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Terrestrial Ecosystem-Based Core Area Selection Index

Terrestrial Ecosystem-Based Core Area Selection Index

This dataset represents the selection index used to create terrestrial ecosystem-based cores. The selection index is a continuous surface in which every cell is assigned a value (0-1) based on its relative ecological integrity and/or biodiversity value within each HUC6 watershed. Specifically, for all terrestrial and wetland cells, the selection index is a composite index derived from a weighted combination of the 1) weighted index of ecological integrity, 2) TNC's terrestrial resiliency index, and a binary representation of 3) TNC's tier 1 floodplains and 4) S1-S3 rare natural communities as defined and mapped by the state Natural Heritage programs. For aquatic cells (which are also included in this layer), the index is equal to IEI, except in headwater creeks where IEIis averaged with USGS's stream temperature tolerance index

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Sea Level Rise

Sea Level Rise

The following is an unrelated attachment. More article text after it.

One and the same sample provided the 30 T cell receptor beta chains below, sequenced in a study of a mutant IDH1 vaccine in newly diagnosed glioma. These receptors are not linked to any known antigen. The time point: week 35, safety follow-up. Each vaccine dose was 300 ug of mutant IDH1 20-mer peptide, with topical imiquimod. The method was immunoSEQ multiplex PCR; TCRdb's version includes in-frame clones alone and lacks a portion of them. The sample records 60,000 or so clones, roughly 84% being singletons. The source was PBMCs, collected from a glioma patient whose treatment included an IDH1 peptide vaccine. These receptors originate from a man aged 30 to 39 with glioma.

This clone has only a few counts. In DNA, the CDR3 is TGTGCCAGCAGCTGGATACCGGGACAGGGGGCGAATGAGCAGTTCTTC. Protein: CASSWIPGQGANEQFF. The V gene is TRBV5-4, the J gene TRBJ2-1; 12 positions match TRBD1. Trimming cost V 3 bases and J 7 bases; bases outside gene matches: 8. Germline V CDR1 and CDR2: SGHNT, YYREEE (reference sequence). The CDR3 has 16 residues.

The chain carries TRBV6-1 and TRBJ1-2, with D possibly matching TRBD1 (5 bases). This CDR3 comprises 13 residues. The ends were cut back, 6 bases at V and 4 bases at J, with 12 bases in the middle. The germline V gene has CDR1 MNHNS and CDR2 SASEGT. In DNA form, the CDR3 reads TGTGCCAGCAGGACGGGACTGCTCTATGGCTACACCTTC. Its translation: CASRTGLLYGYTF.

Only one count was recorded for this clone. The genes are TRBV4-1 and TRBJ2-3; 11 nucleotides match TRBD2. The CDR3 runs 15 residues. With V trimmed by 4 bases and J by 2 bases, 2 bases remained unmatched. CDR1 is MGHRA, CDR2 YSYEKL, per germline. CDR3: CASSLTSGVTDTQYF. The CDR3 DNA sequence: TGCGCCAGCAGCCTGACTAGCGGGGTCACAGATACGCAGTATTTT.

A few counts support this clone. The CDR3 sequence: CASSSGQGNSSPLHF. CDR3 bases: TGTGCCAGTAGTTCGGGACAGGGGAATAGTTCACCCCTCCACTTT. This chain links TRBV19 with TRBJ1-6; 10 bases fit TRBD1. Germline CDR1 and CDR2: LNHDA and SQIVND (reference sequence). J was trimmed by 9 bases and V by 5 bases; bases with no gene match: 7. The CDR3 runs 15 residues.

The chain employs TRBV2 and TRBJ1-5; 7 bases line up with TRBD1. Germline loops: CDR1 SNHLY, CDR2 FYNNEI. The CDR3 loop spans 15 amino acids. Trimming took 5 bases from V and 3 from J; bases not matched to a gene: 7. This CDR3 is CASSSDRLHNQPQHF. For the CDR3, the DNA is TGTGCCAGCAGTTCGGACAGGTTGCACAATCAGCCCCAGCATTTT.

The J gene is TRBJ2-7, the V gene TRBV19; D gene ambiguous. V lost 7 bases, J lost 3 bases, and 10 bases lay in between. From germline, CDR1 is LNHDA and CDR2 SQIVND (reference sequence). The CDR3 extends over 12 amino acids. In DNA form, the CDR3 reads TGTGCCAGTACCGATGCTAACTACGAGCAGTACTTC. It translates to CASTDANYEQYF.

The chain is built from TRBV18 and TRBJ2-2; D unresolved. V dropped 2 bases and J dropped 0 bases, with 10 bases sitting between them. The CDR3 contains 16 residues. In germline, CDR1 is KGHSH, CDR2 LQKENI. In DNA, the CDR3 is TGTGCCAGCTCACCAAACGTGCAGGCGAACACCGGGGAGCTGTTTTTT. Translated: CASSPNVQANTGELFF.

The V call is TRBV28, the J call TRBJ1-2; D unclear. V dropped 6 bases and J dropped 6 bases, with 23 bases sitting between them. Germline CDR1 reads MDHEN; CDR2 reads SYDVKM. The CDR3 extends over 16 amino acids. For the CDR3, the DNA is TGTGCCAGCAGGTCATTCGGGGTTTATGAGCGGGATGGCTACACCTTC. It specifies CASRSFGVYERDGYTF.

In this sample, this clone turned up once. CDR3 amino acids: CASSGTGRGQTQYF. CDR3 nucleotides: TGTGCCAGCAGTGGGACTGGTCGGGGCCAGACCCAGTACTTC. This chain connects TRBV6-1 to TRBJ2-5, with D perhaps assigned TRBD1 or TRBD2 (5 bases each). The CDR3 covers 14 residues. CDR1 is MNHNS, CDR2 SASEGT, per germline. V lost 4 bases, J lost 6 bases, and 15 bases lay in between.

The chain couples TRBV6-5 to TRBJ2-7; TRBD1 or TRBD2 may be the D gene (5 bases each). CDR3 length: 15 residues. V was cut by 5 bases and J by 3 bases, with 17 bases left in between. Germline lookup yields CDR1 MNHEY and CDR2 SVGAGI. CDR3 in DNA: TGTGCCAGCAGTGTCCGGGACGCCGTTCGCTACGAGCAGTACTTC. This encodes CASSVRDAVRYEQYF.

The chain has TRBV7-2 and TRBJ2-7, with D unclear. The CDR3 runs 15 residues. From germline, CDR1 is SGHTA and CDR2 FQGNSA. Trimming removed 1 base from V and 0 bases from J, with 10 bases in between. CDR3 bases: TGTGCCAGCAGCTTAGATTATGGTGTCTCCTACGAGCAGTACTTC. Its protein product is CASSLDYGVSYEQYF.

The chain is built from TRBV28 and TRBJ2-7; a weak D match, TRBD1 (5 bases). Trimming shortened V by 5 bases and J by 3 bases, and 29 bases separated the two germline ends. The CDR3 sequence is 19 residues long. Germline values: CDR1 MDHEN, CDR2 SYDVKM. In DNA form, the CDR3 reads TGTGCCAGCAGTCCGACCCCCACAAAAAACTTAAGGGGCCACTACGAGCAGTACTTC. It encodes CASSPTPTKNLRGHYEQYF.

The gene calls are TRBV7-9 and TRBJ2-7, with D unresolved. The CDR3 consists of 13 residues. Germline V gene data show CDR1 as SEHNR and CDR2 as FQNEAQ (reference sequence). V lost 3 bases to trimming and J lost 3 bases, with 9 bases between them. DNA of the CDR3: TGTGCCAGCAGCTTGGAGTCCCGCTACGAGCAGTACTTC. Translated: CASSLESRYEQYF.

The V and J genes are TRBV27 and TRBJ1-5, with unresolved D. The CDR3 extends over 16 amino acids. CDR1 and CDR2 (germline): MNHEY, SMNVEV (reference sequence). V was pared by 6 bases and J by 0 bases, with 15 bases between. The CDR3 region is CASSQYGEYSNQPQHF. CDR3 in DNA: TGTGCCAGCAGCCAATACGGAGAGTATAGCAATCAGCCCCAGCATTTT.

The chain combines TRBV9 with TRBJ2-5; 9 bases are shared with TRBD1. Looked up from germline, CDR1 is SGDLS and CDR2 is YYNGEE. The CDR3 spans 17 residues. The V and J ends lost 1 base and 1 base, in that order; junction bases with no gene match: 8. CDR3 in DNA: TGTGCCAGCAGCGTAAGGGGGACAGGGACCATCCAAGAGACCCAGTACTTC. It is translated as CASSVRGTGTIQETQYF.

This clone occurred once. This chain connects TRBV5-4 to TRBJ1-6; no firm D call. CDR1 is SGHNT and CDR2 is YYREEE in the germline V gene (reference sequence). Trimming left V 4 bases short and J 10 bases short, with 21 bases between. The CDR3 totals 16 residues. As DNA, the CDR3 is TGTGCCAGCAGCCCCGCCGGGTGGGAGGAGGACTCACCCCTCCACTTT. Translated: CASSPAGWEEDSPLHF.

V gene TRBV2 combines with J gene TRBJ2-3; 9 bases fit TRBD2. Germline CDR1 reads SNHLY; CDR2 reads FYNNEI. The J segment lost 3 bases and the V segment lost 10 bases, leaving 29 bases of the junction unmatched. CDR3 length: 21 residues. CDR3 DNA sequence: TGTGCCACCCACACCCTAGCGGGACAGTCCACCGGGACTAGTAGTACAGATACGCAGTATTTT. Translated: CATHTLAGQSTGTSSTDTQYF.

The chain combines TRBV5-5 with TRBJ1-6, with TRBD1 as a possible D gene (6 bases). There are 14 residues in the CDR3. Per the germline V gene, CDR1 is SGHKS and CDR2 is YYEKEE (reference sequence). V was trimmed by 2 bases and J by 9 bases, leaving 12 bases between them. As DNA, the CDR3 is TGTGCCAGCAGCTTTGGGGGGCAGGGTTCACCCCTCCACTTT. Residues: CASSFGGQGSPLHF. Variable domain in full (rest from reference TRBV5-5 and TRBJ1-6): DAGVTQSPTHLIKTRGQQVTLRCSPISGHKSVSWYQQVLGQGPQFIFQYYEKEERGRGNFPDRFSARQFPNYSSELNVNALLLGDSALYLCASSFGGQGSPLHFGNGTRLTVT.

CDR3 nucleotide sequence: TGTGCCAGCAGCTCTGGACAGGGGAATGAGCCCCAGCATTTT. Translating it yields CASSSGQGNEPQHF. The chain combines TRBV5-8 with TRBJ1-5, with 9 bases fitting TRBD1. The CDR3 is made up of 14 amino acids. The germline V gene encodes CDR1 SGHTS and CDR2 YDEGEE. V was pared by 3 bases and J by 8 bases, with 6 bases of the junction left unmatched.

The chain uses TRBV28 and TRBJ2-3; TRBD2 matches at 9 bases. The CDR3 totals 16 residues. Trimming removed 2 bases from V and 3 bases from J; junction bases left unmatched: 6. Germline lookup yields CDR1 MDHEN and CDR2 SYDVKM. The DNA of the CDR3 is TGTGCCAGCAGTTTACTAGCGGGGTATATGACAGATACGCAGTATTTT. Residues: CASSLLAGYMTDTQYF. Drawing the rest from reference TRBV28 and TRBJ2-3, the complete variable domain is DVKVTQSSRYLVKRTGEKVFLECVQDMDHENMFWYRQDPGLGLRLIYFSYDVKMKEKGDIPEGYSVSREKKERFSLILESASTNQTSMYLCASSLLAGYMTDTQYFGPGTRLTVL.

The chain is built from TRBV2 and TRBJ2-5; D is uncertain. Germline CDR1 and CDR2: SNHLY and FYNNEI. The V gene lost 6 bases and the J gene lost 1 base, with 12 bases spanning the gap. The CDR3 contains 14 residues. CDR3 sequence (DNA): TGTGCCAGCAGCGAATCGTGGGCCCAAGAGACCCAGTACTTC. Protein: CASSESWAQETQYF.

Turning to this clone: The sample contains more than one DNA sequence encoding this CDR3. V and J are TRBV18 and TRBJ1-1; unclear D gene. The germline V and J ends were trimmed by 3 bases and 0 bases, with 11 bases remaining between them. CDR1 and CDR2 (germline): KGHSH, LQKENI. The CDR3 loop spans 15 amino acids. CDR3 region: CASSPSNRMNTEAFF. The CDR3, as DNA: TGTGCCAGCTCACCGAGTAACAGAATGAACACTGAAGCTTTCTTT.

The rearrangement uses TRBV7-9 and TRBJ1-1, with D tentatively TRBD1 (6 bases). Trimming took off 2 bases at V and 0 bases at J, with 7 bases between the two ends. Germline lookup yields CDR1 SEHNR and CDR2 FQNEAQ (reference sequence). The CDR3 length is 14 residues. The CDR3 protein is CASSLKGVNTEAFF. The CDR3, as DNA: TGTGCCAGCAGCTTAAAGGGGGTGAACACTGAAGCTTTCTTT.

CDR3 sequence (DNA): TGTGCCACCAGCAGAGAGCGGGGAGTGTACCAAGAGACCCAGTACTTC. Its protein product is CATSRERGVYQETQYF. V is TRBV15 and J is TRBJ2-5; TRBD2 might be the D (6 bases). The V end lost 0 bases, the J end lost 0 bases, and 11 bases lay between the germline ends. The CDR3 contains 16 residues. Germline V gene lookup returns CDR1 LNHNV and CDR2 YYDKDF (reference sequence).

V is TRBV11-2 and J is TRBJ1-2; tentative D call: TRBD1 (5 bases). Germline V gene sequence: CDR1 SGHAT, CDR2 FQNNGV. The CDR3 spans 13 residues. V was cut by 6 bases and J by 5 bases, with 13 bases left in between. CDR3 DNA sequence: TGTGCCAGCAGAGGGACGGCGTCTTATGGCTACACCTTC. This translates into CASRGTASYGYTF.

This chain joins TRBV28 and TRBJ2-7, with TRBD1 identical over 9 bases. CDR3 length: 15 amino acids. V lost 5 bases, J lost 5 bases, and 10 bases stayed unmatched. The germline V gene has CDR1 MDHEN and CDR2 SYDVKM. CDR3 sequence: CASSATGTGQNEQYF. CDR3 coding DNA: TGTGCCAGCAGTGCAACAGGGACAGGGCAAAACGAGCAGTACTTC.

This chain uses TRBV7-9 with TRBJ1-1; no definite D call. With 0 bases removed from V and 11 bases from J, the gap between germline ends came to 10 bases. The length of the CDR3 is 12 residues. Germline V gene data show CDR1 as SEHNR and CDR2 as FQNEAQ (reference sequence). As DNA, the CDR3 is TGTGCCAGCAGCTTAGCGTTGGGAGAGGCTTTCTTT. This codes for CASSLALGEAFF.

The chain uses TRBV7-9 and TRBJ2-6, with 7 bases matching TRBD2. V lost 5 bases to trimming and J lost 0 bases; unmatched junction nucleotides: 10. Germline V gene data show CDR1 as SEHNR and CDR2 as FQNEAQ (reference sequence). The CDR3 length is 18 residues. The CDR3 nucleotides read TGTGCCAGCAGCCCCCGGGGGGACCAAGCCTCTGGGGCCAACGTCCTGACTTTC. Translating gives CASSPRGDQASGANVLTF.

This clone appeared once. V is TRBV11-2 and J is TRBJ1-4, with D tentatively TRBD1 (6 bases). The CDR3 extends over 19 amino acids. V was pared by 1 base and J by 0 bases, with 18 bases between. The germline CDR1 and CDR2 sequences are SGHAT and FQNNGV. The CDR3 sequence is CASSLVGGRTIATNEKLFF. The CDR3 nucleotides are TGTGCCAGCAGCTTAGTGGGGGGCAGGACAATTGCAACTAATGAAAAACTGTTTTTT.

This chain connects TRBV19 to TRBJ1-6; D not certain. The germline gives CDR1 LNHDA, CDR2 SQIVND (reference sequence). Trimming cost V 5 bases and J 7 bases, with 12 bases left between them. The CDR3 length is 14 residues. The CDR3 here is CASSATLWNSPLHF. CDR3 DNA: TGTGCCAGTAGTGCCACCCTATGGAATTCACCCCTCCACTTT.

This dataset represents the sea level rise metric based on a model developed by Rob Theiler and associates at USGS Woods Hole, which is a measure of the probability of a focal cell being unable to adapt to predicted inundation by sea level rise. Specifically, whether a site gets inundated by salt water permanently due to sea level rise or intermittently via storm surges associated with sea level rise clearly determines whether an ecosystem can persist at a site and thus its ability to support a characteristic plant and animal community. USGS examined future sea-level rise impacts on the coastal landscape from Maine to Virginia by producing spatially-explicit, probabilistic predictions using sea-level projections (based on an average of two climate change scenarios: RCP 4.5 and 8.5), vertical land movement (due to glacial isostacy) rates, elevation, and land cover data. The data span the coastal zone from an elevation of 5 m inland to -10 m offshore, and are provided for the forecast year 2080.In the layer provided here, the raw coastal response metric produced by USGS is scaled and inverted so that a cell with high probability of exhibiting a dynamic (or adaptive) response to sea level rise gets a zero (low stress) and a cell with low probability of exhibiting a dynamic response gets a value approaching 1 (high stress). In addition, we set all cells classified as sub-tidal to nodata for consistency with other products.